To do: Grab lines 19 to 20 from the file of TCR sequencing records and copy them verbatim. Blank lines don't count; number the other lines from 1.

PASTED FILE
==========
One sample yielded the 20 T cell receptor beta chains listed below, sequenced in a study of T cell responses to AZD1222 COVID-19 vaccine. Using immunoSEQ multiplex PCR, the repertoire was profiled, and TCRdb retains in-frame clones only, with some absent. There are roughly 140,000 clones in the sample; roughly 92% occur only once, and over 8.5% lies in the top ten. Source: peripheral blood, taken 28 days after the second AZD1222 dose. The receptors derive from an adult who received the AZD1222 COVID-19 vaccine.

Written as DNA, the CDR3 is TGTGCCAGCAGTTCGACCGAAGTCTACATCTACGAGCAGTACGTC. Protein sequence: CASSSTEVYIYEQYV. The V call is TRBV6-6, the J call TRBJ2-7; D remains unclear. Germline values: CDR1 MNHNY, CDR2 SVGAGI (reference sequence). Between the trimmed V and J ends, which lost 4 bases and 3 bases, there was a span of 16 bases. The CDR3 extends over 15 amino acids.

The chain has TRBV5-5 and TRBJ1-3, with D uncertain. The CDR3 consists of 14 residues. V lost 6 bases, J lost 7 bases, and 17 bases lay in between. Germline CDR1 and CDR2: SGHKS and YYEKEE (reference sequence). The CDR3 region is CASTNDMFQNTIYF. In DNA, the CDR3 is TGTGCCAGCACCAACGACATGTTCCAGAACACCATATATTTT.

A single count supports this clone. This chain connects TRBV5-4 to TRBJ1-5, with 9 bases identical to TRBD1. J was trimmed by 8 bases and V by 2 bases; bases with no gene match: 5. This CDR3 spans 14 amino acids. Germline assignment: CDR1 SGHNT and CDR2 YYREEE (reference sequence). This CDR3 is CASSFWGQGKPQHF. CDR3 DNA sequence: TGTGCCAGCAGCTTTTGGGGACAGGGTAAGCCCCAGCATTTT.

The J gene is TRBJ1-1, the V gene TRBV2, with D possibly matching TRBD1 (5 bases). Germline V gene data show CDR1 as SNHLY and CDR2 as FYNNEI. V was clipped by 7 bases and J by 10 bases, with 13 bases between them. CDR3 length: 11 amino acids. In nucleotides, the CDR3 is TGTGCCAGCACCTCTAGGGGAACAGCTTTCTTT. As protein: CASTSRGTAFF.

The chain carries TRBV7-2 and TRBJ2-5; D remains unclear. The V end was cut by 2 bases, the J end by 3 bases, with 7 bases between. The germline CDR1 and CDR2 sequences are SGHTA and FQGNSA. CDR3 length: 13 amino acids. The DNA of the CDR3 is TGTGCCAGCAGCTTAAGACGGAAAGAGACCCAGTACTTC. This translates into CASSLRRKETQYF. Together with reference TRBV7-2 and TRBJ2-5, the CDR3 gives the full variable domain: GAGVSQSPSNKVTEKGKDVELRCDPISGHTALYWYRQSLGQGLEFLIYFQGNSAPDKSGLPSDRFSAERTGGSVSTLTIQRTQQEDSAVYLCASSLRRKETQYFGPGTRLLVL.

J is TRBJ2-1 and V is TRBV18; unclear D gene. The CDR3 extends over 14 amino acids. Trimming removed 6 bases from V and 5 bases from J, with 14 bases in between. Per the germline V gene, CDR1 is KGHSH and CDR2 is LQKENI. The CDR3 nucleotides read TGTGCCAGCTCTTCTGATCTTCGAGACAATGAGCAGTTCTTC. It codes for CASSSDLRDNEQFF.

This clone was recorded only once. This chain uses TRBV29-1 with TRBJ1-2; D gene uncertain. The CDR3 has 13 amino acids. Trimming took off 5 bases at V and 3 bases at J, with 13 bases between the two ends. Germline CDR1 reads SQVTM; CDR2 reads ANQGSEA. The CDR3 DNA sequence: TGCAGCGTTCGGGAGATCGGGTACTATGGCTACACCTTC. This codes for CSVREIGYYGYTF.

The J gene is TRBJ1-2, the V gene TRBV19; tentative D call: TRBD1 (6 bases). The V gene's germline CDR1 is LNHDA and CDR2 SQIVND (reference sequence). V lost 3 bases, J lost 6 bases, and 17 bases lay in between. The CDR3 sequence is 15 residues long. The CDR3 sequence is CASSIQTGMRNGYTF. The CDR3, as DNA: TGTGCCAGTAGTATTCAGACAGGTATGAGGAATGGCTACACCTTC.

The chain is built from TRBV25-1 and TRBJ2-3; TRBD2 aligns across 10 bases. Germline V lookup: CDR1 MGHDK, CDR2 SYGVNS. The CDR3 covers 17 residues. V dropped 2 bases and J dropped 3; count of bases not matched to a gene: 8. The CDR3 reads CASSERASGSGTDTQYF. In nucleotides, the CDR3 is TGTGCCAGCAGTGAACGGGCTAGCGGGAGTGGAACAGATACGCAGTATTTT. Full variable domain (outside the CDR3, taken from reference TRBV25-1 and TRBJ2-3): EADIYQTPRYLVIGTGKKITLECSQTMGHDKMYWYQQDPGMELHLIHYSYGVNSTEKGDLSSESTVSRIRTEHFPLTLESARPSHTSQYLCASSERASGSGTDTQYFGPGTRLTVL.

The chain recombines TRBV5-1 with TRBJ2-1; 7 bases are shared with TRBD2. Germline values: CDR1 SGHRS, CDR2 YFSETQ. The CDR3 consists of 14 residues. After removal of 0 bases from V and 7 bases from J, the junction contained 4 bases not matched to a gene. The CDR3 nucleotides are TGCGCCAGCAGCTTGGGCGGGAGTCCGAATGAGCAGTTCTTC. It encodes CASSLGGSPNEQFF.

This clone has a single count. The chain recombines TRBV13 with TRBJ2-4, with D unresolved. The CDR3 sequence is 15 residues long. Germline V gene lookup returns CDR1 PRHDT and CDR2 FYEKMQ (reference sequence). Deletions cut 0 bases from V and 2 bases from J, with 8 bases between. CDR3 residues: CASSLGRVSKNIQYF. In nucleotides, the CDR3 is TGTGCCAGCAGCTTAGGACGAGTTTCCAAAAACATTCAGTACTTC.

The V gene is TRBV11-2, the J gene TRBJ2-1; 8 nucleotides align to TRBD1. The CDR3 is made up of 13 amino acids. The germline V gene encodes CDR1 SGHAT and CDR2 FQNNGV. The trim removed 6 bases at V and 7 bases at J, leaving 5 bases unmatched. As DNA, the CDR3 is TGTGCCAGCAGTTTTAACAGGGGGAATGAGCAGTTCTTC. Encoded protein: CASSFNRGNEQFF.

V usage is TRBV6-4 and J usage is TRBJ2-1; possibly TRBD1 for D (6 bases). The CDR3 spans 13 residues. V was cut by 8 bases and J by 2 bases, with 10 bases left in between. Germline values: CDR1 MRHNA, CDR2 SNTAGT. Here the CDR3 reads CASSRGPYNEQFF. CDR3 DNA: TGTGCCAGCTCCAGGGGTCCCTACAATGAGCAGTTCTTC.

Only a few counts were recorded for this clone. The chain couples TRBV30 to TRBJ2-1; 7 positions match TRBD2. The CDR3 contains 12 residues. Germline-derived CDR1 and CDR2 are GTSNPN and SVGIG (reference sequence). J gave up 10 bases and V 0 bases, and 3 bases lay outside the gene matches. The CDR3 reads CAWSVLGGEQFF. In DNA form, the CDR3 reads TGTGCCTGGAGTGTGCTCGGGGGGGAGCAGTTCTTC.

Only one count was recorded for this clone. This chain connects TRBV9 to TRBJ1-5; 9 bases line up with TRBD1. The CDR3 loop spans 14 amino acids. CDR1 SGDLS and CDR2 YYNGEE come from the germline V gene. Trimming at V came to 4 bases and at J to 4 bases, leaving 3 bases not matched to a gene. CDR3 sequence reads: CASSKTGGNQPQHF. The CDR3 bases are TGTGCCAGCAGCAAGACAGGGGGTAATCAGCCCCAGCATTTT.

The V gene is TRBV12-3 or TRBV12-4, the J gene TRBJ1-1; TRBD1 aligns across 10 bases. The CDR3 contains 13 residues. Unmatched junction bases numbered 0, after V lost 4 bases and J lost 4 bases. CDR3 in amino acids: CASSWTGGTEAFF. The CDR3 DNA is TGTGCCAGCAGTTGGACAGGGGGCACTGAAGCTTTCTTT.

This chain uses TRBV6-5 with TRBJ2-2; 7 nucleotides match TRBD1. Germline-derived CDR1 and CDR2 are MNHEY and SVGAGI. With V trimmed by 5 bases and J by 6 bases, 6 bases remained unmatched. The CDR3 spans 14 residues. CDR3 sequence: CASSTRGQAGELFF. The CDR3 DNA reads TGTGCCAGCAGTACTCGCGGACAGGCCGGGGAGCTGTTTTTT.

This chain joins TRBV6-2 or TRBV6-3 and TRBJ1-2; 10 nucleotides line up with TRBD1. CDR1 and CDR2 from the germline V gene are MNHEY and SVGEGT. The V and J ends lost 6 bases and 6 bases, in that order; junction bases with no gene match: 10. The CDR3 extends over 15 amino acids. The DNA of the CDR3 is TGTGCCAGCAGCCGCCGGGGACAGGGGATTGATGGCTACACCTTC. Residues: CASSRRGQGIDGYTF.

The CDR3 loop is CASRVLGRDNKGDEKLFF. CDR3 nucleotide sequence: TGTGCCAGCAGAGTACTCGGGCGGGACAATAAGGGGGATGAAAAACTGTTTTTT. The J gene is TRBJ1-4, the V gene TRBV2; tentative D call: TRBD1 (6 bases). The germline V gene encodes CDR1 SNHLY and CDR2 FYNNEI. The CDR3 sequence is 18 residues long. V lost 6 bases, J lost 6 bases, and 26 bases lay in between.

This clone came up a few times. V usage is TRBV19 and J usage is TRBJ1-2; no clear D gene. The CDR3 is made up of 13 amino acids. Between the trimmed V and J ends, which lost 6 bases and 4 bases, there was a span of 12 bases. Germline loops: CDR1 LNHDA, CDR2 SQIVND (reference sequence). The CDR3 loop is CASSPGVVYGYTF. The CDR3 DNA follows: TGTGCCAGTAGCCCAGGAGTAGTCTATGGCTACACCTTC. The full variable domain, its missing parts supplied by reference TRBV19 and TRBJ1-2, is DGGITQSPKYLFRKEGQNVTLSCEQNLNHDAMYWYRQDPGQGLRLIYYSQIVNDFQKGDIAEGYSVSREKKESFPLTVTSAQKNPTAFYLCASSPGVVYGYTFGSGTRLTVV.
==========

This chain joins TRBV6-2 or TRBV6-3 and TRBJ1-2; 10 nucleotides line up with TRBD1. CDR1 and CDR2 from the germline V gene are MNHEY and SVGEGT. The V and J ends lost 6 bases and 6 bases, in that order; junction bases with no gene match: 10. The CDR3 extends over 15 amino acids. The DNA of the CDR3 is TGTGCCAGCAGCCGCCGGGGACAGGGGATTGATGGCTACACCTTC. Residues: CASSRRGQGIDGYTF.

The CDR3 loop is CASRVLGRDNKGDEKLFF. CDR3 nucleotide sequence: TGTGCCAGCAGAGTACTCGGGCGGGACAATAAGGGGGATGAAAAACTGTTTTTT. The J gene is TRBJ1-4, the V gene TRBV2; tentative D call: TRBD1 (6 bases). The germline V gene encodes CDR1 SNHLY and CDR2 FYNNEI. The CDR3 sequence is 18 residues long. V lost 6 bases, J lost 6 bases, and 26 bases lay in between.